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June 17, 2013


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Dr Simon Blunt's house, known as Belmont. Hark shot from his horse at this site. Young Samuel receives commission from Andrew Jackson for his fighting performance here. For current picture access "Belmont Peanuts".

Alfred Brophy

You got it all, RLF. Nicely done.

This was the end of the line for the rebellion. Turner escaped, as I guess did a couple of other people. Turner eluded capture until October; the others were quickly captured.

Two things that I want to note about this. First, while the house is nice and impressive, it's hardly Tara. And therein lies I think an important reminder that even the most wealthy people in Southampton (Dr. Blount owned something on the order of 30 people) had relatively modest wealth.

Second, and more to the point of the Turner rebellion -- shortly after the rebellion ended, Belmont was the scene of a tragedy of mistaken identity. In the wake of the rebellion the local militia was riding around the county, searching for remnants of the rebellion (and in the process torturing a lot of people who it seems were completely innocent). The evening after the rebellion ended a troop came riding up to the house; and the people at Dr. Blount's house thought that this might be rebels returning. So they put a gun in the hand of a slave, it seems. When the militia arrived, they saw the slave with a gun and immediately shot him. This we know because the slave's owner petitioned the Virginia legislature for compensation for the slave.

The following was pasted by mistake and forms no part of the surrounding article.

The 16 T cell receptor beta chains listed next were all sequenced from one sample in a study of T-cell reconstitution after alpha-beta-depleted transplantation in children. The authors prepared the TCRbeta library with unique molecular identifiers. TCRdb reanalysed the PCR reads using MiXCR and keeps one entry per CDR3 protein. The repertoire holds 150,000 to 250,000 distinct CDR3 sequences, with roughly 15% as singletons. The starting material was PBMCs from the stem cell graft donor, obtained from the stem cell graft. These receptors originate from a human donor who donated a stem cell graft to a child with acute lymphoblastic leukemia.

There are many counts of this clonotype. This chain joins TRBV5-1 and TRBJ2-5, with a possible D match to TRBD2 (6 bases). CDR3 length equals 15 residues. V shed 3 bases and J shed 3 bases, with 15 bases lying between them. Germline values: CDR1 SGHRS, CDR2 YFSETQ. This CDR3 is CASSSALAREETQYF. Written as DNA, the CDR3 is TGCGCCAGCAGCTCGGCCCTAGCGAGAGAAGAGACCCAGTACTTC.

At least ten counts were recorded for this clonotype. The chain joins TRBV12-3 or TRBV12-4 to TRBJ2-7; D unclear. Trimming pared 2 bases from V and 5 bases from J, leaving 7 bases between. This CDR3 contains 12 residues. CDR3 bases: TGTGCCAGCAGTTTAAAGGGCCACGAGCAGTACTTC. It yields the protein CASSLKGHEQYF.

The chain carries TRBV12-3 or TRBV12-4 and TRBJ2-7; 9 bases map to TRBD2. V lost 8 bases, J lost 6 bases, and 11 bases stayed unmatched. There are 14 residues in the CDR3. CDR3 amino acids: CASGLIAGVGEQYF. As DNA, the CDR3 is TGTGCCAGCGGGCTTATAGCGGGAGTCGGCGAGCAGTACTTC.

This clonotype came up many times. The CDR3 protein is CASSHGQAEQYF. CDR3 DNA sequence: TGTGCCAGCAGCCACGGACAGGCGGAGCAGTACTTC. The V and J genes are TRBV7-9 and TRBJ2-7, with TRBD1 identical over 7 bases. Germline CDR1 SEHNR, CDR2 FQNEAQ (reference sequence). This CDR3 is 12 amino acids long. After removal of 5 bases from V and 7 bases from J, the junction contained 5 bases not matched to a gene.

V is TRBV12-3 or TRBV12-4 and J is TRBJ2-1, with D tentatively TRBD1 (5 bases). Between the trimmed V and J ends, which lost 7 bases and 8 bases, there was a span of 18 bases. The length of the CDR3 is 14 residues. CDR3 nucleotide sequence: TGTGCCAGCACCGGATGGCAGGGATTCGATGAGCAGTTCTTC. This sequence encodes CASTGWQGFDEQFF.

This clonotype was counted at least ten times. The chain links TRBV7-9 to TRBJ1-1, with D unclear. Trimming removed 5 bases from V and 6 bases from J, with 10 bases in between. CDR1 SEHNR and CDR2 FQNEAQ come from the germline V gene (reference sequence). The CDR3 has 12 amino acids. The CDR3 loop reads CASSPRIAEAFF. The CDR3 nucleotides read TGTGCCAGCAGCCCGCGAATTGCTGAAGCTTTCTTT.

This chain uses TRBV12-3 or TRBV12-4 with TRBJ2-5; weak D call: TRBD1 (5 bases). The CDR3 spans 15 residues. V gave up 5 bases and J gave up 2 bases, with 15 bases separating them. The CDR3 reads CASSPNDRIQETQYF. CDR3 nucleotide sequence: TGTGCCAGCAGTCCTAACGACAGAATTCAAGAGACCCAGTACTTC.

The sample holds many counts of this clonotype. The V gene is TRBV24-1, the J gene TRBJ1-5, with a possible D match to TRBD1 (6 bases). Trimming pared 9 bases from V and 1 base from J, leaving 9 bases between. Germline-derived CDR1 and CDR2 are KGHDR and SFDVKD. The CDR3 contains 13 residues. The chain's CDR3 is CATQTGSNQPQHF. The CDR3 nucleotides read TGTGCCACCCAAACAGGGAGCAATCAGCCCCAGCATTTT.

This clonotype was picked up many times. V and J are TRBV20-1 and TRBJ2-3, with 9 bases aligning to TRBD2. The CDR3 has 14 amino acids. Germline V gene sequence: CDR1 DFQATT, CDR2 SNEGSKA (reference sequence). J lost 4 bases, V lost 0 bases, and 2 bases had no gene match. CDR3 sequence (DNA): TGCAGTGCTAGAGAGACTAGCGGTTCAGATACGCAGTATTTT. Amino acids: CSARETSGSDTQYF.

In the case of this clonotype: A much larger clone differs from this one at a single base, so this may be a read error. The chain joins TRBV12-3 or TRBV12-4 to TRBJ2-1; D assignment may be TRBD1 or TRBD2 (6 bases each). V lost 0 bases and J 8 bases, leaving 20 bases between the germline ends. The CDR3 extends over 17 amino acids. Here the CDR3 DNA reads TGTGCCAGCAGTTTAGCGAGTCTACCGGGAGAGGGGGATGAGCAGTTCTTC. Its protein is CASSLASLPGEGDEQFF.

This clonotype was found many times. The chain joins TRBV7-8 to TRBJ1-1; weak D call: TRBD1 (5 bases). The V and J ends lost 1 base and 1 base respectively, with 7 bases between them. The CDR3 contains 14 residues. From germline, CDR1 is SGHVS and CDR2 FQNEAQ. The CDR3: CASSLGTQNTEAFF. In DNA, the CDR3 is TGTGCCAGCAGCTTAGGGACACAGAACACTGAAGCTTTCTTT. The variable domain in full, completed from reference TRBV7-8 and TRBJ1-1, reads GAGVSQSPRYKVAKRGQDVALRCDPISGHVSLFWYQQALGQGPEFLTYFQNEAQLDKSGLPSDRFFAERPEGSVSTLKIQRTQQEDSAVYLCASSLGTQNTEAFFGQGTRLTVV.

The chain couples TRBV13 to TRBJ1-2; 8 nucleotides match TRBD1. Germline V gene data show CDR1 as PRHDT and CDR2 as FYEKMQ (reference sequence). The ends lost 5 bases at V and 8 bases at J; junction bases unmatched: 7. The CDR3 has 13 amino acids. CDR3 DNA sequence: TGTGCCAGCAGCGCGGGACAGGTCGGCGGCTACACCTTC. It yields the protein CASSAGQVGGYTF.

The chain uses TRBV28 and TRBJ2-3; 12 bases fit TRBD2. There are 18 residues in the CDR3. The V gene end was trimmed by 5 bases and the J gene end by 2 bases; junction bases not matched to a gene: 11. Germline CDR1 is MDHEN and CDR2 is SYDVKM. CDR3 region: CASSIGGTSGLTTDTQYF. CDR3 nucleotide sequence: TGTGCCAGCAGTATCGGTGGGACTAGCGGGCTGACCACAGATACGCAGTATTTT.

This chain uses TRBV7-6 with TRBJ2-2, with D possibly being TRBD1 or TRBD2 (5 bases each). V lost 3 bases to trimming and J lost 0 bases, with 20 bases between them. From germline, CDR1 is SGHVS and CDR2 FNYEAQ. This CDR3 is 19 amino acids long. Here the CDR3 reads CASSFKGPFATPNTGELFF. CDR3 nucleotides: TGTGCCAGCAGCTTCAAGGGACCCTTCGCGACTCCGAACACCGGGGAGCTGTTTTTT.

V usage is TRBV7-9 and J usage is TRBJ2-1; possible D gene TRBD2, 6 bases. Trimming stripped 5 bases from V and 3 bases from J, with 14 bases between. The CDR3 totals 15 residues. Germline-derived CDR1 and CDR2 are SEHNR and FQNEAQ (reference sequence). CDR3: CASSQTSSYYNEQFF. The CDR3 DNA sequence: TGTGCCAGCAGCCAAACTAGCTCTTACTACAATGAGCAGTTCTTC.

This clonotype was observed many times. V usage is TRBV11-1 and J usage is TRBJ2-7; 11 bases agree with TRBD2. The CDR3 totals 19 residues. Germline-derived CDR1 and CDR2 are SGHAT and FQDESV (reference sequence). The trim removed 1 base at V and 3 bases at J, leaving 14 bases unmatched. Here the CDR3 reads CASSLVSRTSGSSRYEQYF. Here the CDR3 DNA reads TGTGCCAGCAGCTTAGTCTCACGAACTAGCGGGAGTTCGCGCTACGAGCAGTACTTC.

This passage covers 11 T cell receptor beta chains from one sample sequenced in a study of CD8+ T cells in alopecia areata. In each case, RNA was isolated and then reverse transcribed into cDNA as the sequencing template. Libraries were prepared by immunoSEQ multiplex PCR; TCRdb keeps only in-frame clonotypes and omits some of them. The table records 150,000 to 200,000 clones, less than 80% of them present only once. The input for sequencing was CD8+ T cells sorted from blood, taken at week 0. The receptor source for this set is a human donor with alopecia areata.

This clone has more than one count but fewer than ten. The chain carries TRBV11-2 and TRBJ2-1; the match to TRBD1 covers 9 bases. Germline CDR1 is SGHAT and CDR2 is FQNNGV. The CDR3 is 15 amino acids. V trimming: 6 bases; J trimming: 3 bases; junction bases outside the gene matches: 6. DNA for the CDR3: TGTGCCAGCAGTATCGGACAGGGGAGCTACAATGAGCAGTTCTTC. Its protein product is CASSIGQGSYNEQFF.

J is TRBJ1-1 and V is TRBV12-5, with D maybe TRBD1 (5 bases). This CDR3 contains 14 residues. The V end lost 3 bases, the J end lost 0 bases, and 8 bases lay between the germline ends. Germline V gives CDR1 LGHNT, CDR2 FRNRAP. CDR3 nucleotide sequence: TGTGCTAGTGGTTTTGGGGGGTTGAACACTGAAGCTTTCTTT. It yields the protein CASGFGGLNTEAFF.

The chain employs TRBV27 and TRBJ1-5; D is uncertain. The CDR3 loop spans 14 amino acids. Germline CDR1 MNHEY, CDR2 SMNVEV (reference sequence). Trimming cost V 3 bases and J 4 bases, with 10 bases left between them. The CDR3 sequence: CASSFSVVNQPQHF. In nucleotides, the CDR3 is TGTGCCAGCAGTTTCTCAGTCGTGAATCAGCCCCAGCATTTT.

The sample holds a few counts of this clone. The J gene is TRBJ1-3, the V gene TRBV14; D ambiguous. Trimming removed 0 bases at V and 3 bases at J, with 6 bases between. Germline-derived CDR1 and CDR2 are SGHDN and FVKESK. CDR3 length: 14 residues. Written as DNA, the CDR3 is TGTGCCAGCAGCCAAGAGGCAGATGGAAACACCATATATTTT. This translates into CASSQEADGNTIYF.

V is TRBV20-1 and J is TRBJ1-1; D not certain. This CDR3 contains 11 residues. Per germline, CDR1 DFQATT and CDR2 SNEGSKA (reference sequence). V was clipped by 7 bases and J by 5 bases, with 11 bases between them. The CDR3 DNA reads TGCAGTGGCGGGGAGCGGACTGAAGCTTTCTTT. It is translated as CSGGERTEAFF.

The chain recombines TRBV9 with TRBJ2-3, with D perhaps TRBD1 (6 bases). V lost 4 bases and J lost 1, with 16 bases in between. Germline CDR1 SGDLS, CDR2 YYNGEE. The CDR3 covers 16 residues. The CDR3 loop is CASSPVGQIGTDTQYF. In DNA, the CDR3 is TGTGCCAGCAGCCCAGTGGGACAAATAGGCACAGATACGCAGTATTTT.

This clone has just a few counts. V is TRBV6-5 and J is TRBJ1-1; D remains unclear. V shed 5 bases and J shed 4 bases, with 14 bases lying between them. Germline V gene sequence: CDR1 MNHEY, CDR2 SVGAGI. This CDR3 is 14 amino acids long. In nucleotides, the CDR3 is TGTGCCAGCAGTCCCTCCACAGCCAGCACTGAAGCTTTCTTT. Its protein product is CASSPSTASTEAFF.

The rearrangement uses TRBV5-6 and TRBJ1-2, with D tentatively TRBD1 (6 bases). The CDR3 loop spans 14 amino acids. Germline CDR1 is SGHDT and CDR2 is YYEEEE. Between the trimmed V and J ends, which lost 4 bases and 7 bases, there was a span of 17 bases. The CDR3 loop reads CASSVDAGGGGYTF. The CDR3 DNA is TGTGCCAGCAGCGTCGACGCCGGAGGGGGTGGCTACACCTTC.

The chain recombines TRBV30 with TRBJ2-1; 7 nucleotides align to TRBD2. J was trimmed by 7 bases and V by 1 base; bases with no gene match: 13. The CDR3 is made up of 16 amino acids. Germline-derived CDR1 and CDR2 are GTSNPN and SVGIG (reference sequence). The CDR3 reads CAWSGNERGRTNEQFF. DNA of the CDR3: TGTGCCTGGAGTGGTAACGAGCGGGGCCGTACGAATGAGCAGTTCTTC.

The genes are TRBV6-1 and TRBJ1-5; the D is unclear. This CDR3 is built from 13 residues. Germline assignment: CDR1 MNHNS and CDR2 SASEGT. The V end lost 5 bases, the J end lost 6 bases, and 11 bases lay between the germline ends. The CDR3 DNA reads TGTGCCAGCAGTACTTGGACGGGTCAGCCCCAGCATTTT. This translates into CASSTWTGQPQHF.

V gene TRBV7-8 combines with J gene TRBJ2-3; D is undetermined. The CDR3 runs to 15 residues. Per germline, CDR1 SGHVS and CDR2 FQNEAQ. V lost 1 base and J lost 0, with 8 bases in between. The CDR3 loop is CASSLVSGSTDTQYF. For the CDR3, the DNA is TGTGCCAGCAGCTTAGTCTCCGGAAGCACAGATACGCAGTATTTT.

Soon I want to talk more about the other petitions filed by slaveowners for the loss of enslaved people during the rebellion. They're a *very* interesting window in the ideas about property in circulation in Virginia in the 1830s.

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